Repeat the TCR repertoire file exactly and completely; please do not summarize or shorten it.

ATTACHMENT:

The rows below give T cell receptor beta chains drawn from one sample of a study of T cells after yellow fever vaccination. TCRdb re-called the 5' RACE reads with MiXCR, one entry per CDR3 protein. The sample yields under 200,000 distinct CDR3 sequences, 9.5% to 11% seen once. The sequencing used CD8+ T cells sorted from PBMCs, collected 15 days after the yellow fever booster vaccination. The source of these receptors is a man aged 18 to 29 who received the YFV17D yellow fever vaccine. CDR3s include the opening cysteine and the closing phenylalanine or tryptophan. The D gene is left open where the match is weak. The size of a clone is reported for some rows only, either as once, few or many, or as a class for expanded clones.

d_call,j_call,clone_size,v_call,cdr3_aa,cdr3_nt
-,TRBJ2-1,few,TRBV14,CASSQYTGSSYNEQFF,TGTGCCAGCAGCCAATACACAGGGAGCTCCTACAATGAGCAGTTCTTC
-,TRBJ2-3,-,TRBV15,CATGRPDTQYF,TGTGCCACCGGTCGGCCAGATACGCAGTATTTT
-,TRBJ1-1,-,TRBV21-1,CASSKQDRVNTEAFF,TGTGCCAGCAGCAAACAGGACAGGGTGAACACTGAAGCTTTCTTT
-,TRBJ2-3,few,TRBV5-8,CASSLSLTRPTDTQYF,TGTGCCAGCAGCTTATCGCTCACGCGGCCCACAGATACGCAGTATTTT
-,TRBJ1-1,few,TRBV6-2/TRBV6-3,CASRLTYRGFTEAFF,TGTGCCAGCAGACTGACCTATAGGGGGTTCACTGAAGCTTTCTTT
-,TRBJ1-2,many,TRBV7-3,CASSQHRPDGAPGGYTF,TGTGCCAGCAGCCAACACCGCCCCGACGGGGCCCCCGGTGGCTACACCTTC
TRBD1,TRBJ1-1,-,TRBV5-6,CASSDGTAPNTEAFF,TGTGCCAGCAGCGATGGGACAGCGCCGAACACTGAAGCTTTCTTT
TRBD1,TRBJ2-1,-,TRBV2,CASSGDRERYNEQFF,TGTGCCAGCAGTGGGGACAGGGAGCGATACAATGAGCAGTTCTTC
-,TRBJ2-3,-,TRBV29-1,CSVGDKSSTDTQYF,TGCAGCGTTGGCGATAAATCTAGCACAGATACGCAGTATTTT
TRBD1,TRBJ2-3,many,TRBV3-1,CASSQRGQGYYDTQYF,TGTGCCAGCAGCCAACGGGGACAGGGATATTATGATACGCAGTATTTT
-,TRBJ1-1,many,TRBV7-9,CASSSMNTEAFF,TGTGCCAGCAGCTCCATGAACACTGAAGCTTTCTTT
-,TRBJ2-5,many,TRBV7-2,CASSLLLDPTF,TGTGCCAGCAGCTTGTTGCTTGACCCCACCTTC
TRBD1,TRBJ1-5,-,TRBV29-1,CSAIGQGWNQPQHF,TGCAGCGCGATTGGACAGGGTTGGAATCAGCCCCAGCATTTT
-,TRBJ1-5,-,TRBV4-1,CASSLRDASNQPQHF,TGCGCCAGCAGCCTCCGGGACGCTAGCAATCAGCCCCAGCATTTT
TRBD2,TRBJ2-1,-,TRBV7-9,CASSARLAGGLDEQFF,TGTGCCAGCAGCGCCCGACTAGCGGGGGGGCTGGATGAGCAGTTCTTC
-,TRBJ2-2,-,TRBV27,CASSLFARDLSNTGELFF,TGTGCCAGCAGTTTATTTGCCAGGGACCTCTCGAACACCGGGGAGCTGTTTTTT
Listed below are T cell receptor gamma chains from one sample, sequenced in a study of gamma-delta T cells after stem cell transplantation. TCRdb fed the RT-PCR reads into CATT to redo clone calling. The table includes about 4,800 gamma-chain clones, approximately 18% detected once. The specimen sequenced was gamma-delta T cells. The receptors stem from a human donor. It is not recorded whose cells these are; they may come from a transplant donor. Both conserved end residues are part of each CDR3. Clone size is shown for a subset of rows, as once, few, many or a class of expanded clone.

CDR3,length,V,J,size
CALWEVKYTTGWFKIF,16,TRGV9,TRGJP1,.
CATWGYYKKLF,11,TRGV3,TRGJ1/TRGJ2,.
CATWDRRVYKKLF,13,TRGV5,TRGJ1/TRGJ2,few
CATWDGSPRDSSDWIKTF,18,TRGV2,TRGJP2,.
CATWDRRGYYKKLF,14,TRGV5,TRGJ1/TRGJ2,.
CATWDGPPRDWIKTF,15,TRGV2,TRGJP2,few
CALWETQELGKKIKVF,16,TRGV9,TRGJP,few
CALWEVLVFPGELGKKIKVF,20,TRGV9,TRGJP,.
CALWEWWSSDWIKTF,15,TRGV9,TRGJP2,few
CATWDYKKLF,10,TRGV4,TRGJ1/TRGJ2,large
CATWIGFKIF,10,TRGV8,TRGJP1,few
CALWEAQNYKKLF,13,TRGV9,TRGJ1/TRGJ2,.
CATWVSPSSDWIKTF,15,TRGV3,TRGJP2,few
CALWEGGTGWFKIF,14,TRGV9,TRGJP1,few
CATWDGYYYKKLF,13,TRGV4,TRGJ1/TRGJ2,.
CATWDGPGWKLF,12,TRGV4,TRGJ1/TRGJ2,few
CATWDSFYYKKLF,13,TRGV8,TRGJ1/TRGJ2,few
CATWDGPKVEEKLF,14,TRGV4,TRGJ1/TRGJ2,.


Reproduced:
The rows below give T cell receptor beta chains drawn from one sample of a study of T cells after yellow fever vaccination. TCRdb re-called the 5' RACE reads with MiXCR, one entry per CDR3 protein. The sample yields under 200,000 distinct CDR3 sequences, 9.5% to 11% seen once. The sequencing used CD8+ T cells sorted from PBMCs, collected 15 days after the yellow fever booster vaccination. The source of these receptors is a man aged 18 to 29 who received the YFV17D yellow fever vaccine. CDR3s include the opening cysteine and the closing phenylalanine or tryptophan. The D gene is left open where the match is weak. The size of a clone is reported for some rows only, either as once, few or many, or as a class for expanded clones.

d_call,j_call,clone_size,v_call,cdr3_aa,cdr3_nt
-,TRBJ2-1,few,TRBV14,CASSQYTGSSYNEQFF,TGTGCCAGCAGCCAATACACAGGGAGCTCCTACAATGAGCAGTTCTTC
-,TRBJ2-3,-,TRBV15,CATGRPDTQYF,TGTGCCACCGGTCGGCCAGATACGCAGTATTTT
-,TRBJ1-1,-,TRBV21-1,CASSKQDRVNTEAFF,TGTGCCAGCAGCAAACAGGACAGGGTGAACACTGAAGCTTTCTTT
-,TRBJ2-3,few,TRBV5-8,CASSLSLTRPTDTQYF,TGTGCCAGCAGCTTATCGCTCACGCGGCCCACAGATACGCAGTATTTT
-,TRBJ1-1,few,TRBV6-2/TRBV6-3,CASRLTYRGFTEAFF,TGTGCCAGCAGACTGACCTATAGGGGGTTCACTGAAGCTTTCTTT
-,TRBJ1-2,many,TRBV7-3,CASSQHRPDGAPGGYTF,TGTGCCAGCAGCCAACACCGCCCCGACGGGGCCCCCGGTGGCTACACCTTC
TRBD1,TRBJ1-1,-,TRBV5-6,CASSDGTAPNTEAFF,TGTGCCAGCAGCGATGGGACAGCGCCGAACACTGAAGCTTTCTTT
TRBD1,TRBJ2-1,-,TRBV2,CASSGDRERYNEQFF,TGTGCCAGCAGTGGGGACAGGGAGCGATACAATGAGCAGTTCTTC
-,TRBJ2-3,-,TRBV29-1,CSVGDKSSTDTQYF,TGCAGCGTTGGCGATAAATCTAGCACAGATACGCAGTATTTT
TRBD1,TRBJ2-3,many,TRBV3-1,CASSQRGQGYYDTQYF,TGTGCCAGCAGCCAACGGGGACAGGGATATTATGATACGCAGTATTTT
-,TRBJ1-1,many,TRBV7-9,CASSSMNTEAFF,TGTGCCAGCAGCTCCATGAACACTGAAGCTTTCTTT
-,TRBJ2-5,many,TRBV7-2,CASSLLLDPTF,TGTGCCAGCAGCTTGTTGCTTGACCCCACCTTC
TRBD1,TRBJ1-5,-,TRBV29-1,CSAIGQGWNQPQHF,TGCAGCGCGATTGGACAGGGTTGGAATCAGCCCCAGCATTTT
-,TRBJ1-5,-,TRBV4-1,CASSLRDASNQPQHF,TGCGCCAGCAGCCTCCGGGACGCTAGCAATCAGCCCCAGCATTTT
TRBD2,TRBJ2-1,-,TRBV7-9,CASSARLAGGLDEQFF,TGTGCCAGCAGCGCCCGACTAGCGGGGGGGCTGGATGAGCAGTTCTTC
-,TRBJ2-2,-,TRBV27,CASSLFARDLSNTGELFF,TGTGCCAGCAGTTTATTTGCCAGGGACCTCTCGAACACCGGGGAGCTGTTTTTT
Listed below are T cell receptor gamma chains from one sample, sequenced in a study of gamma-delta T cells after stem cell transplantation. TCRdb fed the RT-PCR reads into CATT to redo clone calling. The table includes about 4,800 gamma-chain clones, approximately 18% detected once. The specimen sequenced was gamma-delta T cells. The receptors stem from a human donor. It is not recorded whose cells these are; they may come from a transplant donor. Both conserved end residues are part of each CDR3. Clone size is shown for a subset of rows, as once, few, many or a class of expanded clone.

CDR3,length,V,J,size
CALWEVKYTTGWFKIF,16,TRGV9,TRGJP1,.
CATWGYYKKLF,11,TRGV3,TRGJ1/TRGJ2,.
CATWDRRVYKKLF,13,TRGV5,TRGJ1/TRGJ2,few
CATWDGSPRDSSDWIKTF,18,TRGV2,TRGJP2,.
CATWDRRGYYKKLF,14,TRGV5,TRGJ1/TRGJ2,.
CATWDGPPRDWIKTF,15,TRGV2,TRGJP2,few
CALWETQELGKKIKVF,16,TRGV9,TRGJP,few
CALWEVLVFPGELGKKIKVF,20,TRGV9,TRGJP,.
CALWEWWSSDWIKTF,15,TRGV9,TRGJP2,few
CATWDYKKLF,10,TRGV4,TRGJ1/TRGJ2,large
CATWIGFKIF,10,TRGV8,TRGJP1,few
CALWEAQNYKKLF,13,TRGV9,TRGJ1/TRGJ2,.
CATWVSPSSDWIKTF,15,TRGV3,TRGJP2,few
CALWEGGTGWFKIF,14,TRGV9,TRGJP1,few
CATWDGYYYKKLF,13,TRGV4,TRGJ1/TRGJ2,.
CATWDGPGWKLF,12,TRGV4,TRGJ1/TRGJ2,few
CATWDSFYYKKLF,13,TRGV8,TRGJ1/TRGJ2,few
CATWDGPKVEEKLF,14,TRGV4,TRGJ1/TRGJ2,.